“Unless positive evidence emerges, the risk/benefit balance of ozone therapy for any condition fails to be positive.” This is the conclusion I recently drew after assessing the evidence for or against this therapy. Now a new review has just been published. Does it change my verdict?
This review evaluated the available literature on the application of oxygen-ozone therapy (OOT) in the treatment of knee osteoarthritis (KOA) to understand its therapeutic potential and to compare it with other conservative treatment options.
Eleven studies involving 858 patients met the inclusion criteria. Patients in the control groups received different treatments:
- placebo in 1 trial;
- hyaluronic acid in 2 studies;
- hyaluronic acid and PRP in 1 trial;
- corticosteroids in 4;
- hypertonic dextrose, radiofrequency, or celecoxib + glucosamine in the remaining 3 trials.
The quality of these studies was poor; none of the studies included reached “good quality” standard, 2 were ranked as “fair,” and the rest were considered “poor.” No major complications or serious adverse events were reported following intra-articular OOT, which provided encouraging pain relief at short term. On the basis of the available data, no clear indication emerged from the comparison of OOT with other established treatments for KOA.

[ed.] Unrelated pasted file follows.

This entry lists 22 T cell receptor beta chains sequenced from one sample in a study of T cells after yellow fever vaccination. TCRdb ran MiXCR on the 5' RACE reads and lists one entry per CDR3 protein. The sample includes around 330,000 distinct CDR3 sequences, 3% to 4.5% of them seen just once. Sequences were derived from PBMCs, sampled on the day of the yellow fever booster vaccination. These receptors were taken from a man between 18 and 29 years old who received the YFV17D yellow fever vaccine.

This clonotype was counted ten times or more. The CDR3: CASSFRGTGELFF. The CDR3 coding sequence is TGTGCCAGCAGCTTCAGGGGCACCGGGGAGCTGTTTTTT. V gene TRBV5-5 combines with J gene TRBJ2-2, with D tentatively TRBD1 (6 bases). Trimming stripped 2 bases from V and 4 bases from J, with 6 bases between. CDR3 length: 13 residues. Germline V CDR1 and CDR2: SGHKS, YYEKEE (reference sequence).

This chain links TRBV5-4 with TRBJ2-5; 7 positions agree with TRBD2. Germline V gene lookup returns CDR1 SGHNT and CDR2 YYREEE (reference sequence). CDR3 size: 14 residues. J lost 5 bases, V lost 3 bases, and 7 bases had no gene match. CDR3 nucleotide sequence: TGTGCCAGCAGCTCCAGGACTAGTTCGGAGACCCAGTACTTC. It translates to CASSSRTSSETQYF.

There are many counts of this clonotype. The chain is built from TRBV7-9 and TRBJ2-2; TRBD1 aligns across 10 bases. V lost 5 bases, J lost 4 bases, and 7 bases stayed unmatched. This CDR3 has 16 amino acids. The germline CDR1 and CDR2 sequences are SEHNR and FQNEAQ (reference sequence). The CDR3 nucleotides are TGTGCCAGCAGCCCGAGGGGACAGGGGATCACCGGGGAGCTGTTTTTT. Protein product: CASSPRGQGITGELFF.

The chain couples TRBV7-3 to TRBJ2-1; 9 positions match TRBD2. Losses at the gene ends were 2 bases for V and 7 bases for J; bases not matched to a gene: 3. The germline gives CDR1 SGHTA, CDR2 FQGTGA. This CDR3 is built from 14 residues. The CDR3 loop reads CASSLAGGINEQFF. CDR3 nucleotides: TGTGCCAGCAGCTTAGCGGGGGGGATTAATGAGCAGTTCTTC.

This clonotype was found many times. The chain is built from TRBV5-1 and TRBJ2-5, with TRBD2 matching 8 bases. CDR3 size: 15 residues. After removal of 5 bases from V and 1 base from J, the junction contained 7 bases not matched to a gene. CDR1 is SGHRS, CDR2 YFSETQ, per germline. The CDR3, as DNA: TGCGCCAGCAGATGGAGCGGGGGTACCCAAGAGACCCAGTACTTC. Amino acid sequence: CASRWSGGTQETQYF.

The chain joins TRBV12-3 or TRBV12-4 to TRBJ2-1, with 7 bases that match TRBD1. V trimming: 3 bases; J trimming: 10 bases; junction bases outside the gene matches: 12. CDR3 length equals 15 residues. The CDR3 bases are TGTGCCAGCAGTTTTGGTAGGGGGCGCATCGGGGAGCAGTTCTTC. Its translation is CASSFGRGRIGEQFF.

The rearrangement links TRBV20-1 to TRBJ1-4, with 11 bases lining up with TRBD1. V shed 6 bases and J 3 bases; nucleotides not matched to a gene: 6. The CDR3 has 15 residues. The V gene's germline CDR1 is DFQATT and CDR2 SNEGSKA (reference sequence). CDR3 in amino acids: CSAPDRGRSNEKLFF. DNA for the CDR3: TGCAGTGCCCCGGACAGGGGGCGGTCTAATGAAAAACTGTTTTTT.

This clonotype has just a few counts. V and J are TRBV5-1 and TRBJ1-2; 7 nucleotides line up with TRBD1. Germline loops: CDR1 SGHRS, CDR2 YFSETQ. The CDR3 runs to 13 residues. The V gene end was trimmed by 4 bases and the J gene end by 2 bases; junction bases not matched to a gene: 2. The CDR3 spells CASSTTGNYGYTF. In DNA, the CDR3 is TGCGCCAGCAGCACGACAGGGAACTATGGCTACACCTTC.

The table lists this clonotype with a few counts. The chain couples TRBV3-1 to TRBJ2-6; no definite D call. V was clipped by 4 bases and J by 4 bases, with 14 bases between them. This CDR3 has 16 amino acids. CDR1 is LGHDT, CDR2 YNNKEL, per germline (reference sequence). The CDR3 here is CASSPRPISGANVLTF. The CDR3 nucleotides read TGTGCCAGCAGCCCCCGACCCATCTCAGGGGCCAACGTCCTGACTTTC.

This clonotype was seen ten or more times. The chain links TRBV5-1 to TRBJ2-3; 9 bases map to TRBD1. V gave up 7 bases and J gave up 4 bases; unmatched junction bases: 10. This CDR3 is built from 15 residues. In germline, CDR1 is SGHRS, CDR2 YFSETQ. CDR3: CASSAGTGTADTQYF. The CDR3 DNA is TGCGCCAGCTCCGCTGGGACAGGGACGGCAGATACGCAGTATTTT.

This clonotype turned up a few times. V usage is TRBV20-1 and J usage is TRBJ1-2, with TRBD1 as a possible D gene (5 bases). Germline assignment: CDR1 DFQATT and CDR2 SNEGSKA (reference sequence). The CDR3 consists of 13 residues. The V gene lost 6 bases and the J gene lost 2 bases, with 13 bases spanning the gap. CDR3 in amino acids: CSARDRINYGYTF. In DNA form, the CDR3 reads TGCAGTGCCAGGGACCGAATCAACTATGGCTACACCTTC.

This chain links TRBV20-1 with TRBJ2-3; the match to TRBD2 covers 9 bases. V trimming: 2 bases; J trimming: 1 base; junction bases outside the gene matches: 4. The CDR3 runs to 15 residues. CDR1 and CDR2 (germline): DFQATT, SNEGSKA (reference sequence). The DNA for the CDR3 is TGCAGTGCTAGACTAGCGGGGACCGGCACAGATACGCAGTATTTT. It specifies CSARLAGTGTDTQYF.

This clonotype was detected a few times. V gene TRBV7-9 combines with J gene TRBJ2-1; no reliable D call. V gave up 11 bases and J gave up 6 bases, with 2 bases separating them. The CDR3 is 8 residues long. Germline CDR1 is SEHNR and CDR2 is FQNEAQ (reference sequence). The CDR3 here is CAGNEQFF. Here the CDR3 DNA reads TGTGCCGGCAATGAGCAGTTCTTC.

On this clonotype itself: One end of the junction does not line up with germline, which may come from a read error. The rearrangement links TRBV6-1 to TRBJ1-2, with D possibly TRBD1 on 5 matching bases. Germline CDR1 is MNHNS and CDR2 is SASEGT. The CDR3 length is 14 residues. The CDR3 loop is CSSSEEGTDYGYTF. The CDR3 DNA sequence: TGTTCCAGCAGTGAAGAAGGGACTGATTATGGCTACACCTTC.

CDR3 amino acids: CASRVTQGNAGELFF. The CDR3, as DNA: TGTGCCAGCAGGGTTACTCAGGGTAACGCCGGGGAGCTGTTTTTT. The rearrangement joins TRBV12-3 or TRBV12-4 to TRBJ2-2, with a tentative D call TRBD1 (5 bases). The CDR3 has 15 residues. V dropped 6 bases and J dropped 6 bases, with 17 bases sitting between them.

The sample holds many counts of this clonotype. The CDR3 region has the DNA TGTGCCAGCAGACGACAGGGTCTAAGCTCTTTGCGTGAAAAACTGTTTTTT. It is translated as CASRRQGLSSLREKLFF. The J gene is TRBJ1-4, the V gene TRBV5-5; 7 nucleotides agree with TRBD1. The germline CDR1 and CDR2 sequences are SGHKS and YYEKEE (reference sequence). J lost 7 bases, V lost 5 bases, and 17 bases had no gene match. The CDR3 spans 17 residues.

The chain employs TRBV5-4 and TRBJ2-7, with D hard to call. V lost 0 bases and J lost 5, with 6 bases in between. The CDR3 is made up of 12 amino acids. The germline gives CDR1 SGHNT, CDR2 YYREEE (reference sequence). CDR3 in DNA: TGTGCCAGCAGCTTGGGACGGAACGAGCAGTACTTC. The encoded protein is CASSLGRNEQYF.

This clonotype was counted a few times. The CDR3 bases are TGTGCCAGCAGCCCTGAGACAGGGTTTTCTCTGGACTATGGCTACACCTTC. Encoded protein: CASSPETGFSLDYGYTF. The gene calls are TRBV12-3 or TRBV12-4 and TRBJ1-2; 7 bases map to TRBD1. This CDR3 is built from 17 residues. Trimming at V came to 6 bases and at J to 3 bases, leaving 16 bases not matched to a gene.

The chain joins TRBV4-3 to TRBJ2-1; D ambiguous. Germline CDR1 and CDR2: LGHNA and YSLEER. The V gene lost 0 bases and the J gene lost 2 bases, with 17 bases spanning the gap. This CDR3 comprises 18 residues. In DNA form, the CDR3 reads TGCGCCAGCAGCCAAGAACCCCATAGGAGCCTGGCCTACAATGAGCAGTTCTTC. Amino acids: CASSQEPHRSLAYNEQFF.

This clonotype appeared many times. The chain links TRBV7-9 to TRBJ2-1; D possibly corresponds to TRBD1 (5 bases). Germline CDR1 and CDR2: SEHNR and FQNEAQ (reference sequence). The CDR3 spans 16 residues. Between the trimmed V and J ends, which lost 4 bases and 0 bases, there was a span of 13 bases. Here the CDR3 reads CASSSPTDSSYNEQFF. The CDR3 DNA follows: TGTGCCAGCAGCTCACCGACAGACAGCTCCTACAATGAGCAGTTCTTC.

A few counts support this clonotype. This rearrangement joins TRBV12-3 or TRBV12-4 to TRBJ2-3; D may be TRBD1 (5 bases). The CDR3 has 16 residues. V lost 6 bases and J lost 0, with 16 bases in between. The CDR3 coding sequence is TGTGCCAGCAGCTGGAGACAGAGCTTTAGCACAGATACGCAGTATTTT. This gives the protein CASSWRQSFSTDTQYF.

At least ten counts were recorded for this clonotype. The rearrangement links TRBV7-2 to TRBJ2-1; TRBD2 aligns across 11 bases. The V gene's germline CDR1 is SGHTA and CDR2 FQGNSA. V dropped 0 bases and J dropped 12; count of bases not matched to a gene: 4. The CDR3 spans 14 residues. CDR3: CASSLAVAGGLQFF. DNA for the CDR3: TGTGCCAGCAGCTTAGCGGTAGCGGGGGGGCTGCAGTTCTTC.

The authors concluded that the analysis of the available RCTs on OOT for KOA revealed poor methodologic quality, with most studies flawed by relevant bias, thus severely limiting the possibility of drawing conclusions on the efficacy of OOT compared with other treatments. On the basis of the data available, OOT has, however, proven to be a safe approach with encouraging effects in pain control and functional recovery in the short-middle term.
The use of ozone for treatment of KOA is highly controversial. The mechanism of action of ozone therapy for the treatment of KOA is unclear. Some studies have suggested that ozone injections results in pain relief, reduction of oedema, and improved mobility. The above review might be valuable in summarising the evidence, however, I fing its conclusion odd:
- The authors write that they cannot arrive at a verdict about efficacy because of the poor quality of the primary studies. I think the conclusion is very clear and should have been expressed bluntly. THE AVAILABLE DATA FAIL TO SHOW EFFICACY; THE THERAPY IS THUS UNPROVEN AND SHOULD THEREFORE NOT BE USED. Simple!
- I also disagree that OOT was proven to be safe. No treatment can be proven to be safe on the basis of just a few studies. This would require a much, much greater sample size.
This leaves us with the following situation:
- OOT is not plausible.
- OOT is unproven.
- The risks of OOT are unknown.
To me this means that we should stop using it (and I don’t need to change my above-quotes verdict).